Madrid is divided into 21 districts, each one containing several neighbourhoods (or “barrios”, in Spanish). To help you start to understand the city’s geography and make it easier for you to get around in the capital of Spain, we’ve listed them all below, together with some useful information.
Complete list of Madrid Districts
Centro – This is the central district of Madrid, containing the neighbourhoods of Palacio, Embajadores, Cortes, Universidade (home to the popular Malasaña barrio) and Justicia (which includes Chueca, a square that is famous for its vibrant gay nightlife).
Arganzuela – Contains the neighbourhoods of Imperial, Acacias, La Chopera, Legazpi, Delicias, Palos de Moguer and, most notably, Atocha, where the city’s main railway station is located.
Retiro – Located southeast of the city centre, it comprises the neighbourhoods of Pacifico, Adelfas, Estrella, Ibiza, Jerónimos and Ninõ Jesús.
Salamanca – Not to be confused with the city of the same name, this northeastern district contains 7 barrios – Recoletos, Goya, Parque de las Avenidas, Fuente del Berro, Guindalera, Lista and Castellana.
Related article: Madrid’s Salamanca district
Chamartin – This important district is home to Real Madrid’s Santiago Bernabéu stadium, the Chamartin railway station (which is the second largest in Spain) and the Cuatro Torres Business Area, where the four tallest skyscrapers in the country are located. It includes the neighbourhoods of Castilla, Ciudad Jardin, El Viso, Hispanoamérica, Nueva España and Prosperidad.
Tetuàn – The district of Tetuán contains the neighbourhoods of Bellas Vistas, Cuatro Caminos, Castillejos, Almenara, Valdeacederas and Berruguete.
Chamberi – The barrios of Gaztambide, Arapiles, Trafalgar, Almagro, Vallehermoso and Rios Rosas are located here.
Fuecarral-El Pardo – This is a very environmentally important district – the northern area of its El Pardo neighbourhood has been preserved as a royal hunting estate, while Monte de El Pardo has been classified as a Special Protection Area due to its birdlife. Its other 8 barrios are Fuentelarreina, Peñagrande, Barrio del Pilar, La Paz, Valverde, Mirasierra and El Goloso.
Moncloa-Aravaca – Home to the Palace of Moncloa, which is the residence of Spain’s Prime Minister. Its wards are Casa de Campo, Argüelles, Ciudad Universitaria, Valdezarza, Valdemarín, El Plantío and Aravaca.
Latina – Contains the barrios of Los Cármenes, Puerta del Ángel, Lucero, Aluche, Las Águilas, Campamento and Cuatro Vientos.
Carabanchel – This suburban area is comprised of 7 neighbourhoods: Abrantes, Buenavista, Comillas, Opañel, Puerta Bonita, San Isidro and Vista Alegre.
Usera – It’s where you’ll find the barrios of Orcasitas, Orcasur, San Fermín, Almendrales, Moscardó, Zofío and Pradolongo.
Puente de Vallecas – Forms the Vallecas geographical area with the district of Villa de Vallecas. Contains Entrevías, Numancia, Palomeras Bajas, Palomeras Sureste, Portazgo and San Diego.
Villa de Vallecas – Mentioned above as part of the Vallecas area, it includes Casco Histórico de Vallecas and Santa Eugenia.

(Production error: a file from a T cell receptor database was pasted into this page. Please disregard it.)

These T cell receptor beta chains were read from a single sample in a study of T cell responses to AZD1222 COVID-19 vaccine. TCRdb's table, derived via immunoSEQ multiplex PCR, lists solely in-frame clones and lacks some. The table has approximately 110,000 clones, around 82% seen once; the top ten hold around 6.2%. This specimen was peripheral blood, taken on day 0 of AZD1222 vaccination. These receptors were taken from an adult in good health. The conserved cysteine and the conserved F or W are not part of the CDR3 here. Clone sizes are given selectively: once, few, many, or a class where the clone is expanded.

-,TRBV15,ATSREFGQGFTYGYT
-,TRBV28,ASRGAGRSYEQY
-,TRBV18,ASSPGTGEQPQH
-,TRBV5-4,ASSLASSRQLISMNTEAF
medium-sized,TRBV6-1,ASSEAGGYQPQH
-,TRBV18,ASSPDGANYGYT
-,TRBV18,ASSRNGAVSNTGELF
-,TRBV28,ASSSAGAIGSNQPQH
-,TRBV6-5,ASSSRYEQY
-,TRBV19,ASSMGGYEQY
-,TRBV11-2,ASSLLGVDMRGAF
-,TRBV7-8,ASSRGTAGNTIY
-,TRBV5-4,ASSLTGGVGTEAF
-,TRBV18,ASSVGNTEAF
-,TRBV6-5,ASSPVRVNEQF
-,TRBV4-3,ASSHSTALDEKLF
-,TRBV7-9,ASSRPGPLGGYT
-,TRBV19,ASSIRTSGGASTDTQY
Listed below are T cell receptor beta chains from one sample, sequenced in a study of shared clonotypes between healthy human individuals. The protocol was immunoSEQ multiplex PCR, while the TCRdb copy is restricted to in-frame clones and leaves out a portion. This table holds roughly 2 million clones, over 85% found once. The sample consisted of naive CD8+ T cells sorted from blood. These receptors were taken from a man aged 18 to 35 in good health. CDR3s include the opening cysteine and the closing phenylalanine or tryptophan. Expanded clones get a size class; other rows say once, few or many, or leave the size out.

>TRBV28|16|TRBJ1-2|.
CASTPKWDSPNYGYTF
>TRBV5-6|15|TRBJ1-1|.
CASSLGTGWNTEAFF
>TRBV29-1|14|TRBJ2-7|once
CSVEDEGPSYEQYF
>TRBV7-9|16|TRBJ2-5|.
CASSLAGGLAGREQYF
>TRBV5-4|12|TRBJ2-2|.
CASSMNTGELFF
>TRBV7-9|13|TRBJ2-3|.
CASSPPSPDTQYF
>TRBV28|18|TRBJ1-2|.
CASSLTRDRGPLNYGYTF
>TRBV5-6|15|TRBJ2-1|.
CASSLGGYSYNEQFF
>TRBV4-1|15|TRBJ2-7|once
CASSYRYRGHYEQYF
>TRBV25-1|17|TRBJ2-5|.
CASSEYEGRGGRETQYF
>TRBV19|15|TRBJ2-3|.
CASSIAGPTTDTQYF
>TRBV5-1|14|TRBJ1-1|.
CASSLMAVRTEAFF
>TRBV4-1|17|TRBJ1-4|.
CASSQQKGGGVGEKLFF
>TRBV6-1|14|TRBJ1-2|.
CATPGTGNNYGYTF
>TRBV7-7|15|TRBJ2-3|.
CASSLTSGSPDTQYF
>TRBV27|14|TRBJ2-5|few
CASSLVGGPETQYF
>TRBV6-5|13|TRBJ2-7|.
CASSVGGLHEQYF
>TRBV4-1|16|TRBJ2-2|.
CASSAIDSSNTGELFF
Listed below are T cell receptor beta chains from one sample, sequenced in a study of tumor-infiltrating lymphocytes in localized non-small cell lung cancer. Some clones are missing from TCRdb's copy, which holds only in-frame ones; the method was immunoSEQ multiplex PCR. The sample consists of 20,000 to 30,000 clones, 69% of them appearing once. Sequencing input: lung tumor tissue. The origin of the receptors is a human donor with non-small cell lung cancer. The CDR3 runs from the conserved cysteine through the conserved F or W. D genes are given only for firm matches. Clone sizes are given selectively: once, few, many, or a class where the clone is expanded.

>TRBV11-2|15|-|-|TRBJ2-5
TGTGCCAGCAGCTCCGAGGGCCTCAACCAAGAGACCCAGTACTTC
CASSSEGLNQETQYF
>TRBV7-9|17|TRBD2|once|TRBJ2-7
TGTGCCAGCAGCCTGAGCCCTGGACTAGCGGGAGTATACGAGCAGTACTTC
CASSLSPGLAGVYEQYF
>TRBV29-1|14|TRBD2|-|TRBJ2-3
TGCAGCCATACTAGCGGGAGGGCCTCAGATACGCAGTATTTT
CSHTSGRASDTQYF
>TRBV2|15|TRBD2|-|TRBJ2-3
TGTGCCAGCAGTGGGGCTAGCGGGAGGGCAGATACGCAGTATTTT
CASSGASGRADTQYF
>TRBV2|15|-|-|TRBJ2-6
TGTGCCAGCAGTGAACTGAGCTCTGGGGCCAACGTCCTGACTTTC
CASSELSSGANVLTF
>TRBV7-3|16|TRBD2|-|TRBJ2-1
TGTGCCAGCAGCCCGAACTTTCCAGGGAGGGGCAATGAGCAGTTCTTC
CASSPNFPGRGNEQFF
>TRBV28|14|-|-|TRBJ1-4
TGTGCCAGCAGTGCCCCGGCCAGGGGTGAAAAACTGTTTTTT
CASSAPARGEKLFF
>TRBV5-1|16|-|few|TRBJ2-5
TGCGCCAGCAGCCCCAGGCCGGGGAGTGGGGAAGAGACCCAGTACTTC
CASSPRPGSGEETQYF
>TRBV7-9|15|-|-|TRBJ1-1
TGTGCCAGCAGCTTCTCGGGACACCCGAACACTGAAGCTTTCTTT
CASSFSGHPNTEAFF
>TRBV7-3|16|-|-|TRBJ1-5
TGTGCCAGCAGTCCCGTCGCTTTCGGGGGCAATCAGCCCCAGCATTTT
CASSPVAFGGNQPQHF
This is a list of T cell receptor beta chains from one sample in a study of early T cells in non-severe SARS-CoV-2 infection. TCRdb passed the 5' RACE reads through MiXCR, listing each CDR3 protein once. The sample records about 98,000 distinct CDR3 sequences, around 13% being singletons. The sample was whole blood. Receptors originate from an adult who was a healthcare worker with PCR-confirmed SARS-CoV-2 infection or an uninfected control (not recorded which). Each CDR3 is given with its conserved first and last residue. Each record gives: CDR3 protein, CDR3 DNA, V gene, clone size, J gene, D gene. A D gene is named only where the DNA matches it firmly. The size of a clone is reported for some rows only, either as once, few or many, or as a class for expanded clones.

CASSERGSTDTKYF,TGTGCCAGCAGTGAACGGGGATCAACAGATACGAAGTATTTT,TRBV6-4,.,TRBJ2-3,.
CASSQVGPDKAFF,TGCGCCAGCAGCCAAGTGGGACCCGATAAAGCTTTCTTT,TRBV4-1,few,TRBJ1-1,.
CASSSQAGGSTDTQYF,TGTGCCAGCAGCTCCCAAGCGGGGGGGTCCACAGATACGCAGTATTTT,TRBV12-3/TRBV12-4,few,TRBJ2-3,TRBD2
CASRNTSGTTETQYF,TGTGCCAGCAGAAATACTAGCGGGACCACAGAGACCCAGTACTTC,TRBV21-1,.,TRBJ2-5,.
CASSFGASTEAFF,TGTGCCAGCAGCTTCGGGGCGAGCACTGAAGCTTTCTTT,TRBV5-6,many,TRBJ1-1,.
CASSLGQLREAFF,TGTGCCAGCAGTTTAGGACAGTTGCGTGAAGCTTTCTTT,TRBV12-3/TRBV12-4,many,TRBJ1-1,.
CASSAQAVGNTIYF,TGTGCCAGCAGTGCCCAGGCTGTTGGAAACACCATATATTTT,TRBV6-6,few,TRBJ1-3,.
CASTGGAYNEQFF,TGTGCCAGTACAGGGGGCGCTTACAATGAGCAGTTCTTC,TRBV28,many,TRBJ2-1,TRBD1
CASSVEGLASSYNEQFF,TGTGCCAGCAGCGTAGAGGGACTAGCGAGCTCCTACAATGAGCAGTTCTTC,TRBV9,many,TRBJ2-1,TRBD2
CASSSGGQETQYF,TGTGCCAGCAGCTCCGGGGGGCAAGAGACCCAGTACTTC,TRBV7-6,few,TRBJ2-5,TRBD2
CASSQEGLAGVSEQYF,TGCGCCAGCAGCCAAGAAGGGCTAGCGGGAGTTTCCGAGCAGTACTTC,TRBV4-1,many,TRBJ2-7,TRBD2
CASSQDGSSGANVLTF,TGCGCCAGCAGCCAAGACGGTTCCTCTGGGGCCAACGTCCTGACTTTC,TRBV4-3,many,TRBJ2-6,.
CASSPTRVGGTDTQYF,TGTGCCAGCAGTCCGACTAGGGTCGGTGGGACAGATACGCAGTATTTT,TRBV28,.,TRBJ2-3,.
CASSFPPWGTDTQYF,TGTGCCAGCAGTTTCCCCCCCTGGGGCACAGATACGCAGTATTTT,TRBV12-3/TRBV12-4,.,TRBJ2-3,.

Moratalaz – Once the home of legendary musician Alejandro Sanz, this district is divided into the neighbourhoods of Pavones, Horcajo, Marroquina, Media Legua, Fontarrón and Vinateros.
Ciudad Lineal – Ventas, Pueblo Nuevo, Quintana, La Concepción, San Pascual, San Juan Bautista, Colina, Atalaya and Pinar de Chamartín (Costillares) are the 9 wards that make up this district.
Hortaleza – One of Madrid’s most youthful districts, Hortaleza is also home to a large community of French immigrants. It’s divided into 6 wards: Palomas, Valdefuentes, Canillas, Pinar del Rey, Apóstol Santiago and Piovera.
Villaverde – A traditionally working class area, it is home to a lot of retirees and immigrants, due to cheaper housing prices when compared to other districts. It contains the barrios of Butarque, Los Ángeles, Los Rosales, San Cristóbal de los Ángeles and Villaverde Alto (also known as San Andrés – but we do not advise you to go steal cars there).
Vicálvaro – A former village that contains the Casco Histório de Vicálvaro and Ambroz neighbourhoods.
San Blas – Simancas, Hellín, Amposta, Arcos, Rosas, Rejas, Canillejas and Salvador are the 8 wards that compose this district.
Barajas – This is where the Adolfo Suárez Madrid-Barajas Airport is located. It’s divided into the neighbourhoods of Aeropuerto, Alameda de Osuna, Casco Histórico de Barajas, Corralejos and Timón (but no Pumbaa, sadly).
Related article: Top 5 shopping districts in Madrid
And that’s just the start!
Are you beginning to feel like a true madrileño (or madrileña)? Knowing Madrid’s districts by name is a good first step, but there’s still a lot more to discover. In the next few weeks, we’ll be diving deeper into some of these districts, as well as some of Madrid’s most popular barrios – so stay on the lookout and subscribe to our newsletter to make sure you don’t miss anything. As always, feel free to speak your mind using the comment box below. Have fun getting to know the capital of Spain!
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